In a speech in Munich, the Prime Minister admitted that the past policies of multiculturalism and “hands-off tolerance” towards extremists had failed.
He stressed that there was a difference between Islam as a peaceful religion and the ideology of Islamic extremism, which he said was the “root” of Islamic terrorism.
The Prime Minister said that so many young Muslims in Britain were drawn to extremist ideology because of the failure to provide a vision of a society to which they felt they wanted to belong.
“In the UK, some young men find it hard to identify with the traditional Islam practised at home by their parents whose customs can seem staid when transplanted to modern Western countries,” he said.
“But they also find it hard to identify with Britain too, because we have allowed the weakening of our collective identity.
“Under the doctrine of state multiculturalism, we have encouraged different cultures to live separate lives, apart from each other and the mainstream.
“We have failed to provide a vision of society to which they feel they want to belong.”
He admitted, however, that successive governments had been too tolerant of segregated communities behaving in ways that run counter to British values.
“So when a white person holds objectionable views – racism, for example – we rightly condemn them.
“But when equally unacceptable views or practices have come from someone who isn’t white, we’ve been too cautious, frankly even fearful, to stand up to them.
“This hands-off tolerance has only served to reinforce the sense that not enough is shared … and the search for something to belong to and believe in can lead them to this extremist ideology.”
The Prime Minister went on to state that some community and group leaders were promoting separatism by encouraging Muslims to define themselves solely in terms of their religion and thereby engendering a sense of community as a “substitute for what the wider society has failed to supply”.
He said it was time to “turn the page” on the failed policies of the past and for societies as well as governments to confront extremist ideology in all its forms, rather than ignoring it.
Organisations that incite terrorism and even those that are non-violent yet espouse undemocratic values should not receive any public funding, he said.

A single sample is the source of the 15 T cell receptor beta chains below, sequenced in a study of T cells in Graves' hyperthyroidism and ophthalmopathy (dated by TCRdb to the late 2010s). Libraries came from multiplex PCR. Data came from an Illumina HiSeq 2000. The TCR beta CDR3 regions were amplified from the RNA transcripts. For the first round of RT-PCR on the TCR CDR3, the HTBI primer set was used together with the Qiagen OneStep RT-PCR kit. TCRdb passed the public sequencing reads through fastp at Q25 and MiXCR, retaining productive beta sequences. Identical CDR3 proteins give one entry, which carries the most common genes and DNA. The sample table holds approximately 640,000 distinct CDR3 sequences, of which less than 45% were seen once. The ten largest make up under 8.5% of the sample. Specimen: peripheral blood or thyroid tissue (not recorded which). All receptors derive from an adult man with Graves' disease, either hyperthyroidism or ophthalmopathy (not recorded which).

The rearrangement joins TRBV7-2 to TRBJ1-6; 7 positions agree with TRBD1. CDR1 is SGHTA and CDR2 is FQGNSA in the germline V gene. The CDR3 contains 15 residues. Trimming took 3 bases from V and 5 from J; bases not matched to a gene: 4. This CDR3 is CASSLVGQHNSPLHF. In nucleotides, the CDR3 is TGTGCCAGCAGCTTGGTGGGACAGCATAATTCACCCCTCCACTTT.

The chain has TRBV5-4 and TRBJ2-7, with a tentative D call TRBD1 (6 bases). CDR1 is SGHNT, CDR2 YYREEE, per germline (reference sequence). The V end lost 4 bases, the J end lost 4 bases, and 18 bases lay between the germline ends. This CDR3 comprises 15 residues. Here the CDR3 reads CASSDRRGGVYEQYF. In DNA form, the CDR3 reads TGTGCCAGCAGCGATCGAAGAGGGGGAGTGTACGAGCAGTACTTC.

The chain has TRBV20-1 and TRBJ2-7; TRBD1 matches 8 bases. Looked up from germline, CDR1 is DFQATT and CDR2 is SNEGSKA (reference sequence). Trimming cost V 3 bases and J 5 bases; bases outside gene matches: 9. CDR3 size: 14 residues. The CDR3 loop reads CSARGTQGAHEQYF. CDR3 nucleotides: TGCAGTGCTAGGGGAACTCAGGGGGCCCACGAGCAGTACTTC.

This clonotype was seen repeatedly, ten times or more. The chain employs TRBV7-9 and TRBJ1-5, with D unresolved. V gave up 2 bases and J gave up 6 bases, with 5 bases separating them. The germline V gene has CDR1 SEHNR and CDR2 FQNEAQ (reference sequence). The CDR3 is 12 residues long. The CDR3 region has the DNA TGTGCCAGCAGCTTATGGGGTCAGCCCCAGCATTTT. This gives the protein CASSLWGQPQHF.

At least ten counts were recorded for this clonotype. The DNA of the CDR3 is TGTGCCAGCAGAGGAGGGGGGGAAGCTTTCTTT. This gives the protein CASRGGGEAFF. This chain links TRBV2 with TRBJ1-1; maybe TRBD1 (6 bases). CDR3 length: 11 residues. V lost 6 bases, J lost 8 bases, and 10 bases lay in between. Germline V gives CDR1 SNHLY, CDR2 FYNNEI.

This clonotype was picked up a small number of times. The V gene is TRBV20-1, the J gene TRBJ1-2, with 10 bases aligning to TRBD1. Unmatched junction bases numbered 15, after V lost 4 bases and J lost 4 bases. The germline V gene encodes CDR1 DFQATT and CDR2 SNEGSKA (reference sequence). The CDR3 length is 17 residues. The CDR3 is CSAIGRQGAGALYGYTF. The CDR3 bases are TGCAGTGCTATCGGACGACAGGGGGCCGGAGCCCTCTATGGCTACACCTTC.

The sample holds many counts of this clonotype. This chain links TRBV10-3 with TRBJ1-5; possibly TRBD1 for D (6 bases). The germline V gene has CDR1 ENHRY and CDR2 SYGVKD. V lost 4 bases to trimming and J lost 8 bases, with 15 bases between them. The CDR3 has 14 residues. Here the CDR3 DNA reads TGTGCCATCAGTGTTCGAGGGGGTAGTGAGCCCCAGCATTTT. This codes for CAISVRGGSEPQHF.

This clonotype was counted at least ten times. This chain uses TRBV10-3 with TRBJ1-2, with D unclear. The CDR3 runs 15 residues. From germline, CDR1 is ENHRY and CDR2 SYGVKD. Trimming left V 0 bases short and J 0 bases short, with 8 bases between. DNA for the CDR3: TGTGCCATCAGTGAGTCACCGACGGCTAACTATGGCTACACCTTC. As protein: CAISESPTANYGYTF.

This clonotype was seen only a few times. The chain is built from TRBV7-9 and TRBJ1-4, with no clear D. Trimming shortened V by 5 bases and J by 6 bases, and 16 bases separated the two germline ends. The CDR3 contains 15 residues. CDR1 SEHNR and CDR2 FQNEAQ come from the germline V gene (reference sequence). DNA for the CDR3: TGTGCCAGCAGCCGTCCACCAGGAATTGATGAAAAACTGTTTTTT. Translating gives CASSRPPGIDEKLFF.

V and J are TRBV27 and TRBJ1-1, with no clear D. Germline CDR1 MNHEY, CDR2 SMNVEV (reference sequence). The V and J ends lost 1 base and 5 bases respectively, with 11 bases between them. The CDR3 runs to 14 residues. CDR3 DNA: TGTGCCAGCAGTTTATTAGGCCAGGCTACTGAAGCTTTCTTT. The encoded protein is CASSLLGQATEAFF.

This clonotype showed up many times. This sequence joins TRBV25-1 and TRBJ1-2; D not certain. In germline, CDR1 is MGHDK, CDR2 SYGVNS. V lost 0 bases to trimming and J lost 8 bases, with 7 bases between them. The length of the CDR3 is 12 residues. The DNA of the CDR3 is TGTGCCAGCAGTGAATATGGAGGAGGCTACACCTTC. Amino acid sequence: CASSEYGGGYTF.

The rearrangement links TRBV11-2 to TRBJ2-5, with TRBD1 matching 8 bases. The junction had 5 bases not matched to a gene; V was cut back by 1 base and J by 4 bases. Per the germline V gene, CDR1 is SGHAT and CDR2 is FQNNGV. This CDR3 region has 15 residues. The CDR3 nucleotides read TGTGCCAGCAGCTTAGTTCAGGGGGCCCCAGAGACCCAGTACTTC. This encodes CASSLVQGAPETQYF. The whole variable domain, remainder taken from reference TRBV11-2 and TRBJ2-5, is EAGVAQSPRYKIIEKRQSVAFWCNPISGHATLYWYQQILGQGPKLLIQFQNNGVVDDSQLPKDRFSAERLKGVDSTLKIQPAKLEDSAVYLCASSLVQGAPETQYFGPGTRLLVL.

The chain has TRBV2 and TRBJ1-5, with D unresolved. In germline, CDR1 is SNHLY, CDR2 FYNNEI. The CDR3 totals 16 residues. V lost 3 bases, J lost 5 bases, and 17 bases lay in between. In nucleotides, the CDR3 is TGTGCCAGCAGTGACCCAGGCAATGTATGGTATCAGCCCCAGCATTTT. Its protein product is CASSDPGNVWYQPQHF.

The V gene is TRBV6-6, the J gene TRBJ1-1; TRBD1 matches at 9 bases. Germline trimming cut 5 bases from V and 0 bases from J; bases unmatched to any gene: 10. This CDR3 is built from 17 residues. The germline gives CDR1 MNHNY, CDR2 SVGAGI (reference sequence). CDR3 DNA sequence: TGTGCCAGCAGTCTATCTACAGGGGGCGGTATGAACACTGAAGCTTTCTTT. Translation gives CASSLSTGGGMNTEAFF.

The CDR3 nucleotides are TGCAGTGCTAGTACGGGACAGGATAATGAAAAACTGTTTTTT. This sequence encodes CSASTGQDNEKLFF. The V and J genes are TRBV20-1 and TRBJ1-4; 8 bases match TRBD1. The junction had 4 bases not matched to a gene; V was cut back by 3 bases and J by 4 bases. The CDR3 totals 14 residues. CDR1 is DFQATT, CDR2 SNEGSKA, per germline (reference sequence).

“Governments must be shrewder in dealing with those [organisations] that, while not violent, are certainly in some cases part of the problem,” he said.
“Some organisations that seek to present themselves as a gateway to the Muslim community are showered with public money despite doing little to combat extremism.”
He said such organisations should be judged according to whether they believe in universal human rights, including for women and people of other faiths, equality for all before the law, democracy, and whether they encourage integration or separatism.
“Fail these tests and the presumption should be not to engage with organisations. No public money, no sharing of platforms with ministers at home.”
Part of confronting extremist ideology also lies, he said, in fostering a clear sense of shared national identity that is “open to everyone”, and being “hard-nosed” about the defence of liberty.
“We must build stronger societies and identities at home,” he said.
“Frankly, we need a lot less of the passive tolerance of recent years and much more active, muscular liberalism. A passively tolerant society says to its citizens: as long as you obey the law, we will leave you alone. It stands neutral between different values.
“A genuinely liberal country does much more.It believes in certain values and actively promotes them - freedom of speech, freedom of worship, democracy, the rule of law, equal rights regardless of race, sex or sexuality.”
He referred to the Government’s planned National Citizen Service, a two-month programme bringing sixteen-year-olds to live and work together, as he spoke of the need to encourage the formation of a common purpose through “meaningful and active” participation in society.
He said: “It will also help build stronger pride in local identity so people feel free to say yes, I am a Muslim, I am a Hindu, I am Christian, but I am also a Londoner or a Berliner too.
“It’s that identity – that feeling of belonging in our countries that is the key to achieving true cohesion.”
PM: Britain needs a stronger shared identity to tackle extremism
A shared identity and sense of belonging are key to achieving the kind of social cohesion that will prevent home-grown terrorism, David Cameron said today.
Published 05 February 2011 | Karen Peake